One thing that has helped immensely was moving the performance area from the stage at the front to the back of the room. It used to feel forced, people would have to walk right in front of the band to go to the bar or to go outside and grab a smoke. Now the bar is separated into two distinct sections. You can sit and listen to music if you want, or you can hang at the bar. Plus, there are outlets in the ceiling suggesting that once upon a time the back area was meant to be a stage, and they have plans to take advantage of that by adding lighting.
Another issue has been promotion. Although they list the schedule on their blog and Facebook page, and get some promotion through the website All About Jazz, it's still tough to get the word out. They have recently made another addition to the group, Christine Ciarleglio, to help with just that. A visual artist with experience in promotions, Ciarleglio will design handbills and posters announcing the monthly lineup, among other plans (see May's poster below).
On the plus side, the series has gained a reputation with age, and the culture of the bar on Monday nights has started to change. They get more and more regulars coming out specifically for the music, and patrons have shown interest and asked questions about the series. And as the name suggests, Ratchet continues to move forward. There are plans in the works to hold a two-day festival in December that would celebrate the series' third anniversary. While just a seed right now, the idea is to largely feature bands that frequently play the series, plus (without naming names) some out of town guests. There is also a little something in the works for a monthly event at new dining spot Longman & Eagle.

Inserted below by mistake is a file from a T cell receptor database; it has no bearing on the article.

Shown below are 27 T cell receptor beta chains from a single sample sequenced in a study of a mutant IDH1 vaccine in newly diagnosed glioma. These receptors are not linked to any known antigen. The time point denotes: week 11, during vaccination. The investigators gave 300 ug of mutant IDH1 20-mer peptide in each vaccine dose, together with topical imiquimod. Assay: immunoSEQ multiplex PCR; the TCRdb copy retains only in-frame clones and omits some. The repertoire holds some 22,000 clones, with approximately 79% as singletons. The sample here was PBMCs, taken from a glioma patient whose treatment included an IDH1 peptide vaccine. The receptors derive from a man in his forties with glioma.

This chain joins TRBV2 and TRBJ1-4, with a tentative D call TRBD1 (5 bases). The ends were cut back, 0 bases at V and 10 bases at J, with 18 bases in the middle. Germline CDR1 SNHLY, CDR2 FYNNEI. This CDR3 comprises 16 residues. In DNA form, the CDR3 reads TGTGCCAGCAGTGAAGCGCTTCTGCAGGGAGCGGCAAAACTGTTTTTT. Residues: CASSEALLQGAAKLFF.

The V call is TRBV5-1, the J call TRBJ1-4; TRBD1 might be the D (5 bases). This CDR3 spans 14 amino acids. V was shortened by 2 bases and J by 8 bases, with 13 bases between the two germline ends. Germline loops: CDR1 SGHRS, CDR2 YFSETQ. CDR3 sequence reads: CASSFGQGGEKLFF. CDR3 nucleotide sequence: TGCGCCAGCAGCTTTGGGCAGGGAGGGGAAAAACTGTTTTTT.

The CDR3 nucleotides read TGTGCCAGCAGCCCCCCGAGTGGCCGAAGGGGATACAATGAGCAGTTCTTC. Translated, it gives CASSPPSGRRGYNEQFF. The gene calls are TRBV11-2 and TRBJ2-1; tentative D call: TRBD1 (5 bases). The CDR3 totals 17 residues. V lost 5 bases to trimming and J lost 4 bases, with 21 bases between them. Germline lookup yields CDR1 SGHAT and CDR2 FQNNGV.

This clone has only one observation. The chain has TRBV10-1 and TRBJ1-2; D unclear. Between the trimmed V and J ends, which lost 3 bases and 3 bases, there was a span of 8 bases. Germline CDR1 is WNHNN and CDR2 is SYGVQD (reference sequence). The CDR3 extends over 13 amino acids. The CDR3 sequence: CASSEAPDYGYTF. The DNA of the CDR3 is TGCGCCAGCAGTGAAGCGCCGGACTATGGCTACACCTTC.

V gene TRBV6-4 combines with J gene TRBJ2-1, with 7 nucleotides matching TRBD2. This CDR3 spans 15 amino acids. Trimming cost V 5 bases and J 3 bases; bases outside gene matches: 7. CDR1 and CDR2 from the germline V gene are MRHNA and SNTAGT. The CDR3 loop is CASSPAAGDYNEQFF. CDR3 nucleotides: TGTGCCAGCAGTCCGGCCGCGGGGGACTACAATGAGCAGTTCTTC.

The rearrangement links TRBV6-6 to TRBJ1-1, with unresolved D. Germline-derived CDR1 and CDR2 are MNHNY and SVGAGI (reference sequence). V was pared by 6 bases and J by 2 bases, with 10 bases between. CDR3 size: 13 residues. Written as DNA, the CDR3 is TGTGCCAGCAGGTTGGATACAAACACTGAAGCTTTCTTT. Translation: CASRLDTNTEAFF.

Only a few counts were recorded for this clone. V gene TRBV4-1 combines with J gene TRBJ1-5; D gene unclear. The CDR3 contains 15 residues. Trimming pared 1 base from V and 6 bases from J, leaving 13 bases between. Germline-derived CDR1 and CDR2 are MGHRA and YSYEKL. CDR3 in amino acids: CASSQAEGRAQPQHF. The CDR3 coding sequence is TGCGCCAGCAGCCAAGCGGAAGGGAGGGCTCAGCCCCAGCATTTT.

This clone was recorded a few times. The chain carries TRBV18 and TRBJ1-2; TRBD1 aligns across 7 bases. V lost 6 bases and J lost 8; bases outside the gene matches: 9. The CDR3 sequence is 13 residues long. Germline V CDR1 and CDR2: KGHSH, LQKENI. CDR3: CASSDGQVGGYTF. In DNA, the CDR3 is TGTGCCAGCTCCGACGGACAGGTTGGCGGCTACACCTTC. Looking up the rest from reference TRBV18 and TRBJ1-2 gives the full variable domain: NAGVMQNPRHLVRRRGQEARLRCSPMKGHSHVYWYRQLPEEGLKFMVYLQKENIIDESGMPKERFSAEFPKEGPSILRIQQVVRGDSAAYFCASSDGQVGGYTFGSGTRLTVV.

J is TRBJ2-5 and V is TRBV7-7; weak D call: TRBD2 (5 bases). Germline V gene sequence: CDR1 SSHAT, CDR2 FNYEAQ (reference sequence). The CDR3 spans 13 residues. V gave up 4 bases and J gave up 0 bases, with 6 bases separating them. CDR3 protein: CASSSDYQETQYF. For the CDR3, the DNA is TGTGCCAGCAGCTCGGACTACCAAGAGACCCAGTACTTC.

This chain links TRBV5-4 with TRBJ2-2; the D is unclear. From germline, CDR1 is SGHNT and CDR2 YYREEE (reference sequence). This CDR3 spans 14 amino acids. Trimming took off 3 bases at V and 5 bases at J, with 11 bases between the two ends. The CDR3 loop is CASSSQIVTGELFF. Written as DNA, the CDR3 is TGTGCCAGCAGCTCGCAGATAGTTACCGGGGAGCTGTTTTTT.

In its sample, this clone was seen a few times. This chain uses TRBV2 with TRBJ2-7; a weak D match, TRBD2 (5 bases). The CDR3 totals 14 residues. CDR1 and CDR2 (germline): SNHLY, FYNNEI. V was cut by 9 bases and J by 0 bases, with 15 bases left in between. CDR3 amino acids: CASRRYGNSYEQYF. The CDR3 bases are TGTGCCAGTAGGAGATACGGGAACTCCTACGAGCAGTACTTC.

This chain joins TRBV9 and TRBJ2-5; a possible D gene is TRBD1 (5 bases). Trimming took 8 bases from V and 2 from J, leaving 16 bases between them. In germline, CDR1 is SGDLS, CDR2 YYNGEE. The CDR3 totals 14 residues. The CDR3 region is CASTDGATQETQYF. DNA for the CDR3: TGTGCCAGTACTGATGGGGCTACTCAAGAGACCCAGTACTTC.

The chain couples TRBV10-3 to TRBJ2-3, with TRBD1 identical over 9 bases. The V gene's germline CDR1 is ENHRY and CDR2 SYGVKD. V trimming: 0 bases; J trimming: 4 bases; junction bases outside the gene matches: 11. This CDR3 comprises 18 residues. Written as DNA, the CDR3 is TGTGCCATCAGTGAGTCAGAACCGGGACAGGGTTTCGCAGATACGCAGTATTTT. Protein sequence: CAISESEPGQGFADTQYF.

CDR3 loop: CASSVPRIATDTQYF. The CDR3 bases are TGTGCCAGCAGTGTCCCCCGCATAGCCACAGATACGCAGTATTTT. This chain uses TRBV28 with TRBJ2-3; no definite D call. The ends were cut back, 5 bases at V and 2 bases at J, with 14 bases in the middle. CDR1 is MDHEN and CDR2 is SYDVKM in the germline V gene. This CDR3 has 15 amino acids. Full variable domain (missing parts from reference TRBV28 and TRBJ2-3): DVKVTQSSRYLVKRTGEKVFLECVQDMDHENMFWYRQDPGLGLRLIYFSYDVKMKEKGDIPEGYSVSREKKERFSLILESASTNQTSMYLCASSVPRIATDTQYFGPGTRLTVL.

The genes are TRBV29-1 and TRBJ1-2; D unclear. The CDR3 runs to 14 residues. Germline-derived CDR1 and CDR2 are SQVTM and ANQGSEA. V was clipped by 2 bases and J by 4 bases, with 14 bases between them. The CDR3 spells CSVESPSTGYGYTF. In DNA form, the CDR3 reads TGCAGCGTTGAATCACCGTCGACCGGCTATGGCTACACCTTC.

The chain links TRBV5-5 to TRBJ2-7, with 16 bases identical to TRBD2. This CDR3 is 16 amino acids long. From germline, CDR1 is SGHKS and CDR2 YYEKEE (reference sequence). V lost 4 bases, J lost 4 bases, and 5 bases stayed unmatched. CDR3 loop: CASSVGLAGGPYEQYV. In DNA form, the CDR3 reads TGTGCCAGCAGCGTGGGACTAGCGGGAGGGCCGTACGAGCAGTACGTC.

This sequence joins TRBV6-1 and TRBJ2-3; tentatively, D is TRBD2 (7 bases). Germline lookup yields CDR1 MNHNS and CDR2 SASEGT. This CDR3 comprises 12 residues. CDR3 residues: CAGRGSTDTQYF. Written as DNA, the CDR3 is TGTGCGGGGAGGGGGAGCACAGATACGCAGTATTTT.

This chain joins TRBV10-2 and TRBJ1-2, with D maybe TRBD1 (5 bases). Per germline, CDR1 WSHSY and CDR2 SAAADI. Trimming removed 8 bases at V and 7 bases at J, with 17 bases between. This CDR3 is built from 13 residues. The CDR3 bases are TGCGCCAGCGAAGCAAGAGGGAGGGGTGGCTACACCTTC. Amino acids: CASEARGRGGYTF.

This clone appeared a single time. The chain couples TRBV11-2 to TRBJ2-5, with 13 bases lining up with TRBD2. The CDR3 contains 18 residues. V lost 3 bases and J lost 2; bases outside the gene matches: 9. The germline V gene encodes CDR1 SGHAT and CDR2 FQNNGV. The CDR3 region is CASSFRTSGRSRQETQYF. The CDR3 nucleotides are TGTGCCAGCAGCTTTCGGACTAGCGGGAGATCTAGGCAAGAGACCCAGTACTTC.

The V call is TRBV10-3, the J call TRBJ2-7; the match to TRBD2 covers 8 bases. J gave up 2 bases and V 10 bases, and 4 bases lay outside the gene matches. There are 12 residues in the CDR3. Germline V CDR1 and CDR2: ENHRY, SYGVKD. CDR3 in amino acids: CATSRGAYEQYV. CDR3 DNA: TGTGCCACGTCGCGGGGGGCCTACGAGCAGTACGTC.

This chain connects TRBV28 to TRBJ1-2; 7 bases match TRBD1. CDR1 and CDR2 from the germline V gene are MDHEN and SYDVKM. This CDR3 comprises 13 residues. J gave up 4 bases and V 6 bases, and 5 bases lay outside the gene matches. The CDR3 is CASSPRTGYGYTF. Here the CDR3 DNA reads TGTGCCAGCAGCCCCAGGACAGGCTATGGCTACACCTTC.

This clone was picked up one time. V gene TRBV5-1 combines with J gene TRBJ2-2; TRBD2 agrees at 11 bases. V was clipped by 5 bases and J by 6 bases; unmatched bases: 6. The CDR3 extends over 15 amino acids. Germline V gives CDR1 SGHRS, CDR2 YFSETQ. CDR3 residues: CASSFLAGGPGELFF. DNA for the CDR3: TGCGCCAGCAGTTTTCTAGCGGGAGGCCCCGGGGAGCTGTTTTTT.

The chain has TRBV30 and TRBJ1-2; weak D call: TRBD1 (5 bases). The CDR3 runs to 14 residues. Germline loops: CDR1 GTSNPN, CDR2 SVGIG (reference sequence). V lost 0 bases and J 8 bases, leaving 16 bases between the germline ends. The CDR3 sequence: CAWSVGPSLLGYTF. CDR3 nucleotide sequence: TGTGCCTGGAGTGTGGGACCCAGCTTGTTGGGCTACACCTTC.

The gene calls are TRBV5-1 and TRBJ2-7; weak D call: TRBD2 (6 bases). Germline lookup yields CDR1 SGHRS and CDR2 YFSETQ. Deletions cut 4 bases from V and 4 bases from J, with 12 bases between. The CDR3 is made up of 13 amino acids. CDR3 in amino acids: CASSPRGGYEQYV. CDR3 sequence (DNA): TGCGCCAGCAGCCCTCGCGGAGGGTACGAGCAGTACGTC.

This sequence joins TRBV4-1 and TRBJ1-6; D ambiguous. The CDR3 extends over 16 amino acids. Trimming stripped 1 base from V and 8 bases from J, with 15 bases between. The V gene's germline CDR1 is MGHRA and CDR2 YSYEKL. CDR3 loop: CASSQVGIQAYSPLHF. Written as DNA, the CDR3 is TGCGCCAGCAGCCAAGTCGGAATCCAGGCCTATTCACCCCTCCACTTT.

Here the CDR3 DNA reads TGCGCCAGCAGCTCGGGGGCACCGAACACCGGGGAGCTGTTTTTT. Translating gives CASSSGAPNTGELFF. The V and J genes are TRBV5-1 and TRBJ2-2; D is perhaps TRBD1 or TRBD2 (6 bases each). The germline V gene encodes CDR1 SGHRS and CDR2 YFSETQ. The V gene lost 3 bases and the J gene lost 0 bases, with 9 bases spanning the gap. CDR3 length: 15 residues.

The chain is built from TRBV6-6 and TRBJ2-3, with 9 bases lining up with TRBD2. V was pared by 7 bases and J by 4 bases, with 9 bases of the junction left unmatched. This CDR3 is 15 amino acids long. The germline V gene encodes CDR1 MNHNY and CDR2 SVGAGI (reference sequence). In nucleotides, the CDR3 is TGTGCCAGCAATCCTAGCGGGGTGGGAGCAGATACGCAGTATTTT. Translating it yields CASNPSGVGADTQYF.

All of which Rosaly (who recently released a record of his own titled Milkwork on the Contraphonic label) can be proud of. He told me he looks at Ratchet as his way of giving back to the community that cultivated him when he first arrived in Chicago in 2001 as a fresh out of school jazz musician, not knowing much at all about improvised music. On the Monday that I attended, I was struck by the excitement of everyone involved, from the curators (who are in attendance every week) to the performing musicians. It was an especially slow night, but the band didn't seem to mind. At the end of the night as they were loading out their gear, Frank apologized for not being able to offer a larger payment, but they shrugged it off; "I'm just happy to play," said one, "I love doing this gig," said another.
This feature is supported in part by a Community News Matters grant from The Chicago Community Trust and the John S. and James L. Knight Foundation. More information.